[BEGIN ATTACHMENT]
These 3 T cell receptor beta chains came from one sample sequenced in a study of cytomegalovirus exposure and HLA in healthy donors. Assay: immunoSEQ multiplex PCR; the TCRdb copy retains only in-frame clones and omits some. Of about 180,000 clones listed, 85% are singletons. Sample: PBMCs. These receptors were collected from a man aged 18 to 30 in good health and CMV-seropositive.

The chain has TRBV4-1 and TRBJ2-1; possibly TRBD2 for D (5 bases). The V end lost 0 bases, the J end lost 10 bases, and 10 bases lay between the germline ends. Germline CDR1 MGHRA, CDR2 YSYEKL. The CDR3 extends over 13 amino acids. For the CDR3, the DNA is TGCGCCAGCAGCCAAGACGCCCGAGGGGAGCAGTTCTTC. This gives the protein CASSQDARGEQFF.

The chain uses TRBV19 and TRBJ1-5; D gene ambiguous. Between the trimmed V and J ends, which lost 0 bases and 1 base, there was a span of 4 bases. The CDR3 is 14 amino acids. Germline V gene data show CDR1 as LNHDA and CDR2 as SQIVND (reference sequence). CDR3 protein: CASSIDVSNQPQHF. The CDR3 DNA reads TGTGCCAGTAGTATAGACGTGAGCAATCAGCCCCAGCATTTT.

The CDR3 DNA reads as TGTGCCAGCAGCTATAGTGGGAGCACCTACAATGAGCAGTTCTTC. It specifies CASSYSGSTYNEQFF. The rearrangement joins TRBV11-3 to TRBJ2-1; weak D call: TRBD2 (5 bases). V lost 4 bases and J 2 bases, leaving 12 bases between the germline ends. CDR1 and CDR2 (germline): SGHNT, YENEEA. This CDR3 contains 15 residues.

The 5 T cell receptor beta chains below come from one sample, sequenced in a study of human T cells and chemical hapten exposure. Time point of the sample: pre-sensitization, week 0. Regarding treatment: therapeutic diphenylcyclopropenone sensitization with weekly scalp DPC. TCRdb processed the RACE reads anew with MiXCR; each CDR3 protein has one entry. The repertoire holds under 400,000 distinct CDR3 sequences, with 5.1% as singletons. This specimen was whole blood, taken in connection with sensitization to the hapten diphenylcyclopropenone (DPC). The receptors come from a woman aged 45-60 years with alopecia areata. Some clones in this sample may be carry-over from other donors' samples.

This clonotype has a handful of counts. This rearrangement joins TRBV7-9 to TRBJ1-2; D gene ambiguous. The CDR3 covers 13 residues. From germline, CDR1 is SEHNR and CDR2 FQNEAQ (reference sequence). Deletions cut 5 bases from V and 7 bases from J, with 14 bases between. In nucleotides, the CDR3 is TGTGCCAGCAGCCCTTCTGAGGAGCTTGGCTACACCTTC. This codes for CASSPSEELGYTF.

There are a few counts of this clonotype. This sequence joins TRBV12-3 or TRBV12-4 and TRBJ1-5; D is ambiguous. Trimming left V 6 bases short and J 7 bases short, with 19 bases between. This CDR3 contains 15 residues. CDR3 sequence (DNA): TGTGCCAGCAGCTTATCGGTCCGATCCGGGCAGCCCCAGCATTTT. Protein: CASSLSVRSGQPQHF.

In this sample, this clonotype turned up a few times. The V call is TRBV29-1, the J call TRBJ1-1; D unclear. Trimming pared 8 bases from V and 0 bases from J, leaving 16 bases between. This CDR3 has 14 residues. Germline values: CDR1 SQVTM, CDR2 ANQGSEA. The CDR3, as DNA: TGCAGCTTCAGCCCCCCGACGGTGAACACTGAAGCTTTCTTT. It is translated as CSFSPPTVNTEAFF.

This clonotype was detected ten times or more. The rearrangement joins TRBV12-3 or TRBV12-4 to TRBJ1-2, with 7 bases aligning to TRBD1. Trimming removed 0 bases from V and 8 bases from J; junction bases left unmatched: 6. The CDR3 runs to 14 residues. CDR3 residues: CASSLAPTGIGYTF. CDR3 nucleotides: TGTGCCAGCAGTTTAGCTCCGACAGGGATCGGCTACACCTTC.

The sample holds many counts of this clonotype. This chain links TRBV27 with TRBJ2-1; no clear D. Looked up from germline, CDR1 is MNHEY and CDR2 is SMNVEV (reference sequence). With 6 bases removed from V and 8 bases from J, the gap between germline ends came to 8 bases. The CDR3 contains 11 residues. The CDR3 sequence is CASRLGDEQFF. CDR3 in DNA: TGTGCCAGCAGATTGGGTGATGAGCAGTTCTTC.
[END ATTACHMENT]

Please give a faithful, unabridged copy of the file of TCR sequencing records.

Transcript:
These 3 T cell receptor beta chains came from one sample sequenced in a study of cytomegalovirus exposure and HLA in healthy donors. Assay: immunoSEQ multiplex PCR; the TCRdb copy retains only in-frame clones and omits some. Of about 180,000 clones listed, 85% are singletons. Sample: PBMCs. These receptors were collected from a man aged 18 to 30 in good health and CMV-seropositive.

The chain has TRBV4-1 and TRBJ2-1; possibly TRBD2 for D (5 bases). The V end lost 0 bases, the J end lost 10 bases, and 10 bases lay between the germline ends. Germline CDR1 MGHRA, CDR2 YSYEKL. The CDR3 extends over 13 amino acids. For the CDR3, the DNA is TGCGCCAGCAGCCAAGACGCCCGAGGGGAGCAGTTCTTC. This gives the protein CASSQDARGEQFF.

The chain uses TRBV19 and TRBJ1-5; D gene ambiguous. Between the trimmed V and J ends, which lost 0 bases and 1 base, there was a span of 4 bases. The CDR3 is 14 amino acids. Germline V gene data show CDR1 as LNHDA and CDR2 as SQIVND (reference sequence). CDR3 protein: CASSIDVSNQPQHF. The CDR3 DNA reads TGTGCCAGTAGTATAGACGTGAGCAATCAGCCCCAGCATTTT.

The CDR3 DNA reads as TGTGCCAGCAGCTATAGTGGGAGCACCTACAATGAGCAGTTCTTC. It specifies CASSYSGSTYNEQFF. The rearrangement joins TRBV11-3 to TRBJ2-1; weak D call: TRBD2 (5 bases). V lost 4 bases and J 2 bases, leaving 12 bases between the germline ends. CDR1 and CDR2 (germline): SGHNT, YENEEA. This CDR3 contains 15 residues.

The 5 T cell receptor beta chains below come from one sample, sequenced in a study of human T cells and chemical hapten exposure. Time point of the sample: pre-sensitization, week 0. Regarding treatment: therapeutic diphenylcyclopropenone sensitization with weekly scalp DPC. TCRdb processed the RACE reads anew with MiXCR; each CDR3 protein has one entry. The repertoire holds under 400,000 distinct CDR3 sequences, with 5.1% as singletons. This specimen was whole blood, taken in connection with sensitization to the hapten diphenylcyclopropenone (DPC). The receptors come from a woman aged 45-60 years with alopecia areata. Some clones in this sample may be carry-over from other donors' samples.

This clonotype has a handful of counts. This rearrangement joins TRBV7-9 to TRBJ1-2; D gene ambiguous. The CDR3 covers 13 residues. From germline, CDR1 is SEHNR and CDR2 FQNEAQ (reference sequence). Deletions cut 5 bases from V and 7 bases from J, with 14 bases between. In nucleotides, the CDR3 is TGTGCCAGCAGCCCTTCTGAGGAGCTTGGCTACACCTTC. This codes for CASSPSEELGYTF.

There are a few counts of this clonotype. This sequence joins TRBV12-3 or TRBV12-4 and TRBJ1-5; D is ambiguous. Trimming left V 6 bases short and J 7 bases short, with 19 bases between. This CDR3 contains 15 residues. CDR3 sequence (DNA): TGTGCCAGCAGCTTATCGGTCCGATCCGGGCAGCCCCAGCATTTT. Protein: CASSLSVRSGQPQHF.

In this sample, this clonotype turned up a few times. The V call is TRBV29-1, the J call TRBJ1-1; D unclear. Trimming pared 8 bases from V and 0 bases from J, leaving 16 bases between. This CDR3 has 14 residues. Germline values: CDR1 SQVTM, CDR2 ANQGSEA. The CDR3, as DNA: TGCAGCTTCAGCCCCCCGACGGTGAACACTGAAGCTTTCTTT. It is translated as CSFSPPTVNTEAFF.

This clonotype was detected ten times or more. The rearrangement joins TRBV12-3 or TRBV12-4 to TRBJ1-2, with 7 bases aligning to TRBD1. Trimming removed 0 bases from V and 8 bases from J; junction bases left unmatched: 6. The CDR3 runs to 14 residues. CDR3 residues: CASSLAPTGIGYTF. CDR3 nucleotides: TGTGCCAGCAGTTTAGCTCCGACAGGGATCGGCTACACCTTC.

The sample holds many counts of this clonotype. This chain links TRBV27 with TRBJ2-1; no clear D. Looked up from germline, CDR1 is MNHEY and CDR2 is SMNVEV (reference sequence). With 6 bases removed from V and 8 bases from J, the gap between germline ends came to 8 bases. The CDR3 contains 11 residues. The CDR3 sequence is CASRLGDEQFF. CDR3 in DNA: TGTGCCAGCAGATTGGGTGATGAGCAGTTCTTC.